SAN FRANCISCO – Jay Don Blake quietly celebrated his first victory in 20 years with his wife and a close friend in South Korea.
His second win in less than two months drew a much larger crowd of supporters.
With nearly two dozen family and friends in attendance, including several grandchildren, Blake put an emphatic stamp on his year, shooting an even-par 71 to win the Charles Schwab Championship on Sunday.
“That means a lot, to have my whole family here,” Blake said. “Sometimes, I’m a little worried about it because you get a little nervous trying to play well and perform for them. Sometimes, I put too much pressure and stress on myself worrying about that.”
Not that he showed it.
Almost two months after surviving a five-hole playoff to win the Songdo Championship in South Korea for his first win since 1991, Blake calmly worked his way through the final round while a crowd of contenders took turns making brief runs at the lead.
Blake hit 12 of 14 fairways, made a pair of nice par saves out of the sand on the back nine then made the tournament-winning par on 18 after taking a bogey on the par-3 17th.
The only time the normally stoic Blake showed any emotion came after he made the 6-foot putt for par on the final hole for a two-stroke victory in the Champions Tour’s season finale. He finished at 8-under 276 at TPC Harding Park.
Blake pumped his right fist twice and tipped his cap to the crowd before disappearing in a wave of family and friends who rushed the green. Blake earned $440,000 for winning and took an additional $200,000 for finishing fourth in the overall standings.
“I was nervous, tense, stressed, the whole thing,” Blake said. “But I still tried to stay patient and play my game and just hoped that I could make some birdies and stay out on top.”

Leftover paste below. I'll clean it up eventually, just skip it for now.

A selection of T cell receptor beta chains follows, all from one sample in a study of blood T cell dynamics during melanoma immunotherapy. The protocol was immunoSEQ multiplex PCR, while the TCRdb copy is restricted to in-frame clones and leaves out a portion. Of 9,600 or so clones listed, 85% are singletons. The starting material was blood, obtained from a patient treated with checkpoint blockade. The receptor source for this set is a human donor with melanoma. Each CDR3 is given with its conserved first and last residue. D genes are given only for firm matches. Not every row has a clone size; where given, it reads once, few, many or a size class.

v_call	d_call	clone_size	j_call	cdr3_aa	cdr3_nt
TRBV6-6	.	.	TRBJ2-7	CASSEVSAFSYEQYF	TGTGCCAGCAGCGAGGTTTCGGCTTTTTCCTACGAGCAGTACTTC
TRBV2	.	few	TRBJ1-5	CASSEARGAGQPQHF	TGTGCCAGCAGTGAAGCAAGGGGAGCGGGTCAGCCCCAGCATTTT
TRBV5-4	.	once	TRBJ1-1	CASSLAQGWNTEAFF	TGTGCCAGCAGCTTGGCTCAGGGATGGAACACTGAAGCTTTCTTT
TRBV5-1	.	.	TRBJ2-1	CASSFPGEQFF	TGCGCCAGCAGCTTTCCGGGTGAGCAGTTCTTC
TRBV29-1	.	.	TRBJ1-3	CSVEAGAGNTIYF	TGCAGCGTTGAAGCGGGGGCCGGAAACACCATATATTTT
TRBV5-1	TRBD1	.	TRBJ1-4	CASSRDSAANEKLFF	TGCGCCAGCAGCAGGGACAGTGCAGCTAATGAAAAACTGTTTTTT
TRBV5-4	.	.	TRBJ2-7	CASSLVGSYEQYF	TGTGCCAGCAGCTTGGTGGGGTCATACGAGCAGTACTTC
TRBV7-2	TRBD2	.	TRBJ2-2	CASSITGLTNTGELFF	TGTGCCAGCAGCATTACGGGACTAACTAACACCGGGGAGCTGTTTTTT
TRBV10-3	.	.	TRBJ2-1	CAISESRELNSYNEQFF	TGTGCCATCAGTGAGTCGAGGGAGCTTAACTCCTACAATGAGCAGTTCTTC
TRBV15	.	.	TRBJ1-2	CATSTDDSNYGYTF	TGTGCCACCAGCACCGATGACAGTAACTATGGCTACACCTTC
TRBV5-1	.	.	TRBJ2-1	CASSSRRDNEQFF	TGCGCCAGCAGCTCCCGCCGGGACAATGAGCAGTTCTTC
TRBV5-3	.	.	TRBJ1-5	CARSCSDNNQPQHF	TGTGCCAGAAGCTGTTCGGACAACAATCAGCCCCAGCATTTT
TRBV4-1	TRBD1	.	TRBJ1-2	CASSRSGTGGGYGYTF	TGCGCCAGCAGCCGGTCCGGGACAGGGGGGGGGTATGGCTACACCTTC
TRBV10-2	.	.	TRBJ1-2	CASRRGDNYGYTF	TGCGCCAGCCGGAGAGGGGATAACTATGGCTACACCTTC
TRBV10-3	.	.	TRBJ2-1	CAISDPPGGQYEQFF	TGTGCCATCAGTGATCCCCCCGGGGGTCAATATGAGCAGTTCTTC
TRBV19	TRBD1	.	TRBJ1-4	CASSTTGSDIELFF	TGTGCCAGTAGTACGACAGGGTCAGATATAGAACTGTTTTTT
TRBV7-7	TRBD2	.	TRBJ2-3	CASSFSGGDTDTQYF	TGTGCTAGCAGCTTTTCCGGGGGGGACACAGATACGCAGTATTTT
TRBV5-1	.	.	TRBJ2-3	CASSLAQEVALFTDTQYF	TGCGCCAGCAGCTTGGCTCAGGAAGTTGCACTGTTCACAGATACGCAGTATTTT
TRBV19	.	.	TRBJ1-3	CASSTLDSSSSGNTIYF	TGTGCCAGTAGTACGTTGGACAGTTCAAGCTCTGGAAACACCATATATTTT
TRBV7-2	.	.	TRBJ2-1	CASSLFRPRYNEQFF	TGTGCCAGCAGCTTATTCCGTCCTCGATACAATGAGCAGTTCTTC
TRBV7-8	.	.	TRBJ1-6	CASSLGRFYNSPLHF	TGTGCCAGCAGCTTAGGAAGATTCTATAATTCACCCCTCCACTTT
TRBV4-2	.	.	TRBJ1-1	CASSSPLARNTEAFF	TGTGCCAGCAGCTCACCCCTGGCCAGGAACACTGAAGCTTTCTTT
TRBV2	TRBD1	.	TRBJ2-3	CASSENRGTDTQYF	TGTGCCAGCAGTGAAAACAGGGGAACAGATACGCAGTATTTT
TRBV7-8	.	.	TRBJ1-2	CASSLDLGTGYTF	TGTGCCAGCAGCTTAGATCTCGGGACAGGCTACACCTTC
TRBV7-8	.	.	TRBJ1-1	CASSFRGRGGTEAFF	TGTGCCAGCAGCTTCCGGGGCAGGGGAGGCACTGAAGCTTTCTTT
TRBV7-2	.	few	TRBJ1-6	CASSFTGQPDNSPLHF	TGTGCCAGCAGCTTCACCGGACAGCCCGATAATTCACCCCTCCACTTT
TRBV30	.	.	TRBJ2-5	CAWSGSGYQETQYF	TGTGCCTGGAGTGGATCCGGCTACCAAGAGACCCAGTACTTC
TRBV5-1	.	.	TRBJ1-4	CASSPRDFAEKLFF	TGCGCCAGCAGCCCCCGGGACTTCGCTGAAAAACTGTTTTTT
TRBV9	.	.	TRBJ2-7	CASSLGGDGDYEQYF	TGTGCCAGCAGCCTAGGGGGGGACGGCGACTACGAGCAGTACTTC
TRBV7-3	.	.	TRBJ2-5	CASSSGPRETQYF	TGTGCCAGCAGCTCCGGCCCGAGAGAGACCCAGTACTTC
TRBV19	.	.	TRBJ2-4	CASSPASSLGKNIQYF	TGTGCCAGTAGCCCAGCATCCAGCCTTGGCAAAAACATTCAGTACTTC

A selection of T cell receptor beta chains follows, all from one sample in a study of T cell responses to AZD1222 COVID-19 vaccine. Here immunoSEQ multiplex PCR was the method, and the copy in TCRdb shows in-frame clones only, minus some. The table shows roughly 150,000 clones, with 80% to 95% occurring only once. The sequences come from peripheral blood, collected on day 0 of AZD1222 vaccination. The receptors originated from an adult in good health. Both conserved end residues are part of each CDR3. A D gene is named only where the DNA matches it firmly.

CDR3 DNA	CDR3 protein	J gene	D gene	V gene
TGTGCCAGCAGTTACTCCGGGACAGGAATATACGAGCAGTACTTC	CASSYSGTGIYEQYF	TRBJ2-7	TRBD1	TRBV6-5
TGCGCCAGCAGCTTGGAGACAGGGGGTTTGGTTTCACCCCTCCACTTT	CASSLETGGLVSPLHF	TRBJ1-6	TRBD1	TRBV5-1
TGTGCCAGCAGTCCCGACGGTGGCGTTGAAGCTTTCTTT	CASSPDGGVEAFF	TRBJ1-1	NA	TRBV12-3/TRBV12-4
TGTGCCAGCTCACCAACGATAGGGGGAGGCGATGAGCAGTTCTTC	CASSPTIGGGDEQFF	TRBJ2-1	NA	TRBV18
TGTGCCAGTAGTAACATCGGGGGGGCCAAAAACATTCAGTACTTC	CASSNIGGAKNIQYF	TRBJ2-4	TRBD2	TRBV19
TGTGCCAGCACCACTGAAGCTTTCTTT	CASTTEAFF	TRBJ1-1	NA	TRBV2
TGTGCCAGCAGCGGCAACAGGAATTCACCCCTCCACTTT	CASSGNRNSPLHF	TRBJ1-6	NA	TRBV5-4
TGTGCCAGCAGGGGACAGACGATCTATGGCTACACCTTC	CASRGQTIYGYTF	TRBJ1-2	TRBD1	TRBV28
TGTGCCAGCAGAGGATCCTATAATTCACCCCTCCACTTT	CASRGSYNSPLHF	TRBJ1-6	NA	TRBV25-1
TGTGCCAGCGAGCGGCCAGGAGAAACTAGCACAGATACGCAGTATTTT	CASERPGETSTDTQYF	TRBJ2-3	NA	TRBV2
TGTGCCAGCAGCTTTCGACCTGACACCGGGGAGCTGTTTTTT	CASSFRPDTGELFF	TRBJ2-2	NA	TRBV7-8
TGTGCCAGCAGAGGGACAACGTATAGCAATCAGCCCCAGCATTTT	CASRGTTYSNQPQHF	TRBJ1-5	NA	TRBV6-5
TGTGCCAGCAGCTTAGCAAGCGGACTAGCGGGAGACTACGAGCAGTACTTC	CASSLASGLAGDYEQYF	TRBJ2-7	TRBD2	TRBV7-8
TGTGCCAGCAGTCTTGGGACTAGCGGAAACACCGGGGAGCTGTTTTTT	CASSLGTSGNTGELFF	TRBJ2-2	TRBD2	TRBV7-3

Tom Lehman managed to stay on top of the points standings and won a $1 million annuity despite not playing well this week. He shot a 72 to tie for 18th at 2 over, just enough to hold off Mark Calcavecchia by 74 points.
Calcavecchia (69), Loren Roberts (70), Michael Allen (71) and Jay Haas (71) tied for second. Calcavecchia needed to finish no worse than a tie for second with one other player to have a chance to overtake Lehman.
“The ending was pretty tight,” Lehman said. “(Calcavecchia) just hung in there and overcame a bunch of mistakes. To come in here knowing you have to finish second or better, and finish tied for second for second with just one too many guys was impressive.”
Blake had a four-shot lead with five holes to go and got some help from the contenders behind him.
Allen, second in the tournament in 2010, got to 7 under twice but couldn’t capitalize. He birdied No. 16 but a bogey on 17 dropped him back.
David Frost, who shared the lead after two rounds, also got to 7 under before fading. Frost had a 72 and finished sixth at 5 under.
With Blake cruising, the only drama surrounded the points title.
Lehman, a three-time winner this season, struggled most of the tournament and never had more than two birdies in a round. Playing several groups ahead of Calcavecchia, Lehman had to watch from near the 18th green until his title was secured.
Calcavecchia made Lehman sweat it out and hit a solid tee shot on 18 before pushing his approach far right. He two-putted for par, then watched his chances at passing Lehman end when Allen putted out for par, guaranteeing at least a three-way tie for second.
“It’s kind of the story of my whole career,” Calcavecchia said. “I’ve had a lot of seconds in my day and a lot of close calls, so it could have been a lot better.”
Lehman took the points lead after winning the Allianz Championship in February and never relinquished it. He is the fourth different player to win the Schwab title in as many years.
This also puts Lehman position to become the first player in history to win player-of-the-year honors on the PGA, Nationwide and Champion tours.
“It’s been a long year,” Lehman said. “From that second week, I’ve had that yellow jersey and had a lot of times where guys were closing in. I’m thrilled to win the trophy.”
Two-time defending tournament champion John Cook (71) tied for 20th at 3 over.